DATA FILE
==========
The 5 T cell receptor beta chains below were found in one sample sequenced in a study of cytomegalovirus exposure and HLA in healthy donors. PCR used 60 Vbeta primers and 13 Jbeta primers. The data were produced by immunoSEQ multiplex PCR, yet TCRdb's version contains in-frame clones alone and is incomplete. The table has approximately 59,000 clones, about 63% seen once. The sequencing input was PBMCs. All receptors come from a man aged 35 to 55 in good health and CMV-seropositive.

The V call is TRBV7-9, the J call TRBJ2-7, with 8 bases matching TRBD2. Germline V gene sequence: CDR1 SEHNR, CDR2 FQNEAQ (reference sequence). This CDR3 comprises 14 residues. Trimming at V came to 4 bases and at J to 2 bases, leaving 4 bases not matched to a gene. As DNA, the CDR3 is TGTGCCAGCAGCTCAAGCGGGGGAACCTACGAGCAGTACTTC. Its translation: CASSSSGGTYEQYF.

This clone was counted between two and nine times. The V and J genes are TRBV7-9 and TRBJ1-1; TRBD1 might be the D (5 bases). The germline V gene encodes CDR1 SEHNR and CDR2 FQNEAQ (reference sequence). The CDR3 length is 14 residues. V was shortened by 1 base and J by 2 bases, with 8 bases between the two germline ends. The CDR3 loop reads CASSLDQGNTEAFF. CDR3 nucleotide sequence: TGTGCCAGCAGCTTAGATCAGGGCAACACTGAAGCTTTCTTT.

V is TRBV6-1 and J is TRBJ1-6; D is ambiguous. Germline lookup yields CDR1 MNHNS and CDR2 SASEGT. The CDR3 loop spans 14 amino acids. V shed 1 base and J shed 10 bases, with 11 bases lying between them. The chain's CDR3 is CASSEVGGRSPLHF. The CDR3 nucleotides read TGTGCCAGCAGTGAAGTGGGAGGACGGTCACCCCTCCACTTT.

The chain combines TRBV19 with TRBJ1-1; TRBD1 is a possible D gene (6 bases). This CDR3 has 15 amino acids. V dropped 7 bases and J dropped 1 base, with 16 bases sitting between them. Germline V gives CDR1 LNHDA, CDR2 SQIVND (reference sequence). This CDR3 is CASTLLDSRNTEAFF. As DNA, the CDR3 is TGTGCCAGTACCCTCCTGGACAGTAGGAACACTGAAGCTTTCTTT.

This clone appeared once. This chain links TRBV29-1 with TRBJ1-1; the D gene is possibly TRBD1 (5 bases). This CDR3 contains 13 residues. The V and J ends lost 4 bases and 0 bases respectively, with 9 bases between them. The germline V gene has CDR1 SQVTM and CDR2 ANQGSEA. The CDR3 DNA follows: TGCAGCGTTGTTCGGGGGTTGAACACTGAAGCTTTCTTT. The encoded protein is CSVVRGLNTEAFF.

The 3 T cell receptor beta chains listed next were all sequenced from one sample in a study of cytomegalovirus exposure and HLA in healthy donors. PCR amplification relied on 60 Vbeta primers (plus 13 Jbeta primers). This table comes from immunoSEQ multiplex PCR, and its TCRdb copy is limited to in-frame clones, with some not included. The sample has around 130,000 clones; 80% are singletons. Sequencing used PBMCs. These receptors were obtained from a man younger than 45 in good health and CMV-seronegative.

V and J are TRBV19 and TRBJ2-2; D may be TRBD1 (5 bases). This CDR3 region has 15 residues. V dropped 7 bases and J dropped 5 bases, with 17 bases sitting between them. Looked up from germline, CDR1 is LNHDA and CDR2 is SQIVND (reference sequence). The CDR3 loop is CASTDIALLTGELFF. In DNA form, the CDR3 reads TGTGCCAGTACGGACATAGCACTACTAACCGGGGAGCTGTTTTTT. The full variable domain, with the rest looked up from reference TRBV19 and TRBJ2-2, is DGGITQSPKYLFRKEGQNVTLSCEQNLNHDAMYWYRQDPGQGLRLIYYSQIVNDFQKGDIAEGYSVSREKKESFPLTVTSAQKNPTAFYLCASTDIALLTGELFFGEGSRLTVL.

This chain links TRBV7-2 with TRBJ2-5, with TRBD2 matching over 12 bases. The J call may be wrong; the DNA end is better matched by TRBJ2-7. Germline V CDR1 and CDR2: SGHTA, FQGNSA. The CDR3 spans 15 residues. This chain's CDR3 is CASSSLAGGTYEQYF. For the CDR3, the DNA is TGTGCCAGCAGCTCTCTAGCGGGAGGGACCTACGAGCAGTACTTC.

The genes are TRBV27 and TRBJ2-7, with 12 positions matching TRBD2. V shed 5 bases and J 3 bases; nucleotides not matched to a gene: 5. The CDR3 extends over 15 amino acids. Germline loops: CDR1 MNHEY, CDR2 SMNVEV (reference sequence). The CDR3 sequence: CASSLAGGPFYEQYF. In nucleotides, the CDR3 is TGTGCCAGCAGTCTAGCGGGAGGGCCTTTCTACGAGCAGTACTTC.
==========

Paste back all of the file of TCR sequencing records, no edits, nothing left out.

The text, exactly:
The 5 T cell receptor beta chains below were found in one sample sequenced in a study of cytomegalovirus exposure and HLA in healthy donors. PCR used 60 Vbeta primers and 13 Jbeta primers. The data were produced by immunoSEQ multiplex PCR, yet TCRdb's version contains in-frame clones alone and is incomplete. The table has approximately 59,000 clones, about 63% seen once. The sequencing input was PBMCs. All receptors come from a man aged 35 to 55 in good health and CMV-seropositive.

The V call is TRBV7-9, the J call TRBJ2-7, with 8 bases matching TRBD2. Germline V gene sequence: CDR1 SEHNR, CDR2 FQNEAQ (reference sequence). This CDR3 comprises 14 residues. Trimming at V came to 4 bases and at J to 2 bases, leaving 4 bases not matched to a gene. As DNA, the CDR3 is TGTGCCAGCAGCTCAAGCGGGGGAACCTACGAGCAGTACTTC. Its translation: CASSSSGGTYEQYF.

This clone was counted between two and nine times. The V and J genes are TRBV7-9 and TRBJ1-1; TRBD1 might be the D (5 bases). The germline V gene encodes CDR1 SEHNR and CDR2 FQNEAQ (reference sequence). The CDR3 length is 14 residues. V was shortened by 1 base and J by 2 bases, with 8 bases between the two germline ends. The CDR3 loop reads CASSLDQGNTEAFF. CDR3 nucleotide sequence: TGTGCCAGCAGCTTAGATCAGGGCAACACTGAAGCTTTCTTT.

V is TRBV6-1 and J is TRBJ1-6; D is ambiguous. Germline lookup yields CDR1 MNHNS and CDR2 SASEGT. The CDR3 loop spans 14 amino acids. V shed 1 base and J shed 10 bases, with 11 bases lying between them. The chain's CDR3 is CASSEVGGRSPLHF. The CDR3 nucleotides read TGTGCCAGCAGTGAAGTGGGAGGACGGTCACCCCTCCACTTT.

The chain combines TRBV19 with TRBJ1-1; TRBD1 is a possible D gene (6 bases). This CDR3 has 15 amino acids. V dropped 7 bases and J dropped 1 base, with 16 bases sitting between them. Germline V gives CDR1 LNHDA, CDR2 SQIVND (reference sequence). This CDR3 is CASTLLDSRNTEAFF. As DNA, the CDR3 is TGTGCCAGTACCCTCCTGGACAGTAGGAACACTGAAGCTTTCTTT.

This clone appeared once. This chain links TRBV29-1 with TRBJ1-1; the D gene is possibly TRBD1 (5 bases). This CDR3 contains 13 residues. The V and J ends lost 4 bases and 0 bases respectively, with 9 bases between them. The germline V gene has CDR1 SQVTM and CDR2 ANQGSEA. The CDR3 DNA follows: TGCAGCGTTGTTCGGGGGTTGAACACTGAAGCTTTCTTT. The encoded protein is CSVVRGLNTEAFF.

The 3 T cell receptor beta chains listed next were all sequenced from one sample in a study of cytomegalovirus exposure and HLA in healthy donors. PCR amplification relied on 60 Vbeta primers (plus 13 Jbeta primers). This table comes from immunoSEQ multiplex PCR, and its TCRdb copy is limited to in-frame clones, with some not included. The sample has around 130,000 clones; 80% are singletons. Sequencing used PBMCs. These receptors were obtained from a man younger than 45 in good health and CMV-seronegative.

V and J are TRBV19 and TRBJ2-2; D may be TRBD1 (5 bases). This CDR3 region has 15 residues. V dropped 7 bases and J dropped 5 bases, with 17 bases sitting between them. Looked up from germline, CDR1 is LNHDA and CDR2 is SQIVND (reference sequence). The CDR3 loop is CASTDIALLTGELFF. In DNA form, the CDR3 reads TGTGCCAGTACGGACATAGCACTACTAACCGGGGAGCTGTTTTTT. The full variable domain, with the rest looked up from reference TRBV19 and TRBJ2-2, is DGGITQSPKYLFRKEGQNVTLSCEQNLNHDAMYWYRQDPGQGLRLIYYSQIVNDFQKGDIAEGYSVSREKKESFPLTVTSAQKNPTAFYLCASTDIALLTGELFFGEGSRLTVL.

This chain links TRBV7-2 with TRBJ2-5, with TRBD2 matching over 12 bases. The J call may be wrong; the DNA end is better matched by TRBJ2-7. Germline V CDR1 and CDR2: SGHTA, FQGNSA. The CDR3 spans 15 residues. This chain's CDR3 is CASSSLAGGTYEQYF. For the CDR3, the DNA is TGTGCCAGCAGCTCTCTAGCGGGAGGGACCTACGAGCAGTACTTC.

The genes are TRBV27 and TRBJ2-7, with 12 positions matching TRBD2. V shed 5 bases and J 3 bases; nucleotides not matched to a gene: 5. The CDR3 extends over 15 amino acids. Germline loops: CDR1 MNHEY, CDR2 SMNVEV (reference sequence). The CDR3 sequence: CASSLAGGPFYEQYF. In nucleotides, the CDR3 is TGTGCCAGCAGTCTAGCGGGAGGGCCTTTCTACGAGCAGTACTTC.